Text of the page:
Roadside farm stands, like this one along the Lincoln Highway in Clinton, Iowa, were a welcome sight for travelers in the early days of the Lincoln Highway. Travelers were often referred to as tin can tourists on account of their main food source coming from canned food they packed before traveling and what they often left along the roadside as the traveled. (Part of the Lost Americana series. Photo copyright of Vincent David Johnson.)

Yeah, I’ll for sure be writing about the death of the mom-and-pop-owned business and how for every ten dollars they earned, seven of them went back into the community. But maybe what I should really be writing about is how to save five minutes and a buck or two, and we’ve been silently killing the places in-between while also lamenting their disappearance.

The people who traveled through many of these towns were an essential part of its economy. In a way, our former way of traveling for work or for pleasure, was as much an economic driver of small towns as the mouse is to Orlando. Today we spend our money while traveling at businesses that funnel those profits back to the headquarters in the large cities.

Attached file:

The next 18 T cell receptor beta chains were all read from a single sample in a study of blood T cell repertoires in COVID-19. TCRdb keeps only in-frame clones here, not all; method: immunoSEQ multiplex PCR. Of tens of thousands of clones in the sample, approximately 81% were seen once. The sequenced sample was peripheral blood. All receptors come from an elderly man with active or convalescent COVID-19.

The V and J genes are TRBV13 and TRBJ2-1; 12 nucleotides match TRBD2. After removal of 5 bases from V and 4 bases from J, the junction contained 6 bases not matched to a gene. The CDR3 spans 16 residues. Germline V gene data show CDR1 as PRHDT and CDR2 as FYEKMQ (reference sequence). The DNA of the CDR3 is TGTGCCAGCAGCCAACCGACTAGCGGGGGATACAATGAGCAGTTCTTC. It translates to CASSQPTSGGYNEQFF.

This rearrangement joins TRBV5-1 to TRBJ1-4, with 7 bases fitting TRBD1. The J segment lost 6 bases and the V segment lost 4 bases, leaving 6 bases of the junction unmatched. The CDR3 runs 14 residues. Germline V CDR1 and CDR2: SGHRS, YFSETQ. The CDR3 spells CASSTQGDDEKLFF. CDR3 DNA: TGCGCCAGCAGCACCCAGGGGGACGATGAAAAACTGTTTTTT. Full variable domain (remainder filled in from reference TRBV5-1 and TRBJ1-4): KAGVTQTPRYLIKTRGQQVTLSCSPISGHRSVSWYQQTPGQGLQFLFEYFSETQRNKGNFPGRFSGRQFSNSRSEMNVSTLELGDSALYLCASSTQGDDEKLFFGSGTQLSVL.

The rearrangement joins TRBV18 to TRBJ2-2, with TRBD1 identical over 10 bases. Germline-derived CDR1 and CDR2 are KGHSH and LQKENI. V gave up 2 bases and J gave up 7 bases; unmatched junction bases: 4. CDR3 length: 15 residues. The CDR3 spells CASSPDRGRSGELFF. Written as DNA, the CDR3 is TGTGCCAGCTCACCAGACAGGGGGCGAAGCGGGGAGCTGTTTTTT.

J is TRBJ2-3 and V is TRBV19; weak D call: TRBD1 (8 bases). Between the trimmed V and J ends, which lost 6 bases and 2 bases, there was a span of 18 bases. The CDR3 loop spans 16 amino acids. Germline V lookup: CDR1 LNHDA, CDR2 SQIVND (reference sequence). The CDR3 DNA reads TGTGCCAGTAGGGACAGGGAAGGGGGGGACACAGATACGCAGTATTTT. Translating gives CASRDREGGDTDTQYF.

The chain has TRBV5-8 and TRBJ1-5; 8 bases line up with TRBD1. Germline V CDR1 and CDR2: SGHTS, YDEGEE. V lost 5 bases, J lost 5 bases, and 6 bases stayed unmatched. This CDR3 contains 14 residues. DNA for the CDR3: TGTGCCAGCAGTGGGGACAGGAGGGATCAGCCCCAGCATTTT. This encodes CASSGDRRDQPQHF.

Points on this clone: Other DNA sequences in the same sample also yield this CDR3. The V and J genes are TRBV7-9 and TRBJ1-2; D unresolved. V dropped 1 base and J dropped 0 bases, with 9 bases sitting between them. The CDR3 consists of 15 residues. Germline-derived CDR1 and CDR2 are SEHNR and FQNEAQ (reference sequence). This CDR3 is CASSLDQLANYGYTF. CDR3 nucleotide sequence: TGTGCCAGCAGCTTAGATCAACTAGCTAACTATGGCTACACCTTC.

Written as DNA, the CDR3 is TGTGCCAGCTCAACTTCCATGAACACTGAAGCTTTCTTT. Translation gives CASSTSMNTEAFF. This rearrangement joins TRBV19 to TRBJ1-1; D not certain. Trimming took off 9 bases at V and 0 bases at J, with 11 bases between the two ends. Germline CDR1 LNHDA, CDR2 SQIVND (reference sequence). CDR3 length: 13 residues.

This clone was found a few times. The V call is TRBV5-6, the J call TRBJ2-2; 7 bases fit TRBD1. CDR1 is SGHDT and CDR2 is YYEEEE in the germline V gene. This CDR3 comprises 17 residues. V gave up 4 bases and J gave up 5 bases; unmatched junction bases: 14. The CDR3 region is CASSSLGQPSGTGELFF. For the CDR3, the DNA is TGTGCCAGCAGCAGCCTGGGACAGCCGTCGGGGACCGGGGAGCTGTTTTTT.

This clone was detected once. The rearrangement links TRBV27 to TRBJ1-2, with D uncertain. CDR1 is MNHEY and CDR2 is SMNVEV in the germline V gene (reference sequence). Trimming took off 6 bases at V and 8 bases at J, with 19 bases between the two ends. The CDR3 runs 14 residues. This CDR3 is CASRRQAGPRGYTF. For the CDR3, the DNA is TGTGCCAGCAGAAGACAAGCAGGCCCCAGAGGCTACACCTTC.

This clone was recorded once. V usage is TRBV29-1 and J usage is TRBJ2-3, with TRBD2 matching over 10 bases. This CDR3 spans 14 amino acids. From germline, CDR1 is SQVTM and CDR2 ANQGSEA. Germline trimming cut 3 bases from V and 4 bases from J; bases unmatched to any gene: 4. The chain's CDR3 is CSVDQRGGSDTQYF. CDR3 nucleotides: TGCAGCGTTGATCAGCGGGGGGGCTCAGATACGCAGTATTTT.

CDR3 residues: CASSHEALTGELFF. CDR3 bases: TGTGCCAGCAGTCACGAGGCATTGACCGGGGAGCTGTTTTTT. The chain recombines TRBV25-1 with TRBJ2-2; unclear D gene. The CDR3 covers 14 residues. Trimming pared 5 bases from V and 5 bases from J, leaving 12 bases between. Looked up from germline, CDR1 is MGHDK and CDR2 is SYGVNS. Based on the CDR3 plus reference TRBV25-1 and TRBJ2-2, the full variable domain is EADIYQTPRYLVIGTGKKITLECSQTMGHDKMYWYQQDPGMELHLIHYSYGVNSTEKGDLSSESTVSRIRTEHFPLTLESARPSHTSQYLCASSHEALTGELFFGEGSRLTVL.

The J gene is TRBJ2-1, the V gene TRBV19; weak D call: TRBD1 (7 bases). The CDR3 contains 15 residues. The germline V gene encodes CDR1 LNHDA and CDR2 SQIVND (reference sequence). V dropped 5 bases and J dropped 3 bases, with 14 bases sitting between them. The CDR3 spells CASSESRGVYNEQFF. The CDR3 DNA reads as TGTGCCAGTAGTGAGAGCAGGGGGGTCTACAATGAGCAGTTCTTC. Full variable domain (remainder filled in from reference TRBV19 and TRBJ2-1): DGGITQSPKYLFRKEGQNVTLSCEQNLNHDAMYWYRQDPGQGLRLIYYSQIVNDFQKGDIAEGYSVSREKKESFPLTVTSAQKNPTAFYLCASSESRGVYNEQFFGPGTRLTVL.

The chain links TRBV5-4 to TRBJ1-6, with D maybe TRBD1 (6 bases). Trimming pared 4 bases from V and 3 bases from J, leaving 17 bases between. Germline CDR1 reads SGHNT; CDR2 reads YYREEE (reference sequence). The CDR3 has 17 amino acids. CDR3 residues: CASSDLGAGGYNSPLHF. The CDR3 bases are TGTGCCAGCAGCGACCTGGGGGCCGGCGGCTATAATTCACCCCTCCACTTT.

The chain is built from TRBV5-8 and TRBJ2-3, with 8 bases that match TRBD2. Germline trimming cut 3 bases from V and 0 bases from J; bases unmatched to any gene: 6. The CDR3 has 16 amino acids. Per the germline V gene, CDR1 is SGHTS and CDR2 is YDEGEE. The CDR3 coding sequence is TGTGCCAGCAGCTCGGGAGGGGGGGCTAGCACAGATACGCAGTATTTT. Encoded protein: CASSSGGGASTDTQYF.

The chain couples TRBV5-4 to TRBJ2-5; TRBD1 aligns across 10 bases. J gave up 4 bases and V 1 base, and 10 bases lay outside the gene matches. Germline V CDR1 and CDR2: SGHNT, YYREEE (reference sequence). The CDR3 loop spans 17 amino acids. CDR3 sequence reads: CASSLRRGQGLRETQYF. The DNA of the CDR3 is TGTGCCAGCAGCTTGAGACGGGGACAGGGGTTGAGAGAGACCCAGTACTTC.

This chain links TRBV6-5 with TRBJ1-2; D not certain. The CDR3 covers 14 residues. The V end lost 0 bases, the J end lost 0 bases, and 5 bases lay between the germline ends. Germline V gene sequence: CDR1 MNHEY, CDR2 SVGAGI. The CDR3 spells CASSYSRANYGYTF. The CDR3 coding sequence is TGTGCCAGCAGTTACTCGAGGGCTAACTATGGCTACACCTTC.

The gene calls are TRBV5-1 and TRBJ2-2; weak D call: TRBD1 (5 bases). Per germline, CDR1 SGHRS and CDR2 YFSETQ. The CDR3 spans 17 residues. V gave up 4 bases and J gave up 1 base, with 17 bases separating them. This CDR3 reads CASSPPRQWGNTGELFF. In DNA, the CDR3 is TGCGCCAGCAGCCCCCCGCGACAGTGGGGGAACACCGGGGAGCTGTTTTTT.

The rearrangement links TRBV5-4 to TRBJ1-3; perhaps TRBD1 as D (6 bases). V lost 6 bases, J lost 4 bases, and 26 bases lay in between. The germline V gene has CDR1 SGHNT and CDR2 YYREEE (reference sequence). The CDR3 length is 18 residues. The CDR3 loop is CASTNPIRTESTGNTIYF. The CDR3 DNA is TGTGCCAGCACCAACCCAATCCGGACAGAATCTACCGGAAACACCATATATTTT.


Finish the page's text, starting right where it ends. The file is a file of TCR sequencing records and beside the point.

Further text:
Just remember when we return from our trips this summer and talk about how things are changing and nothing is like it used to be, chances are we’ll be complaining about the quality of the food at the same chain fast food places we are so thankful to see off the highway exit. Going on about the amount of time we lost stuck in the drive-thru. Yet on our next trip, we’ll be right back there instead of taking a slower route and exploring the little bits of Americana that are still there.

Vincent David Johnson is a Chicago based photojournalist, filmmaker, and the person behind the Lost Americana documentary project. When he’s not working on Michigan Ave., chances are you can find him in rural America checking out a town you’re not going to see on a travel show.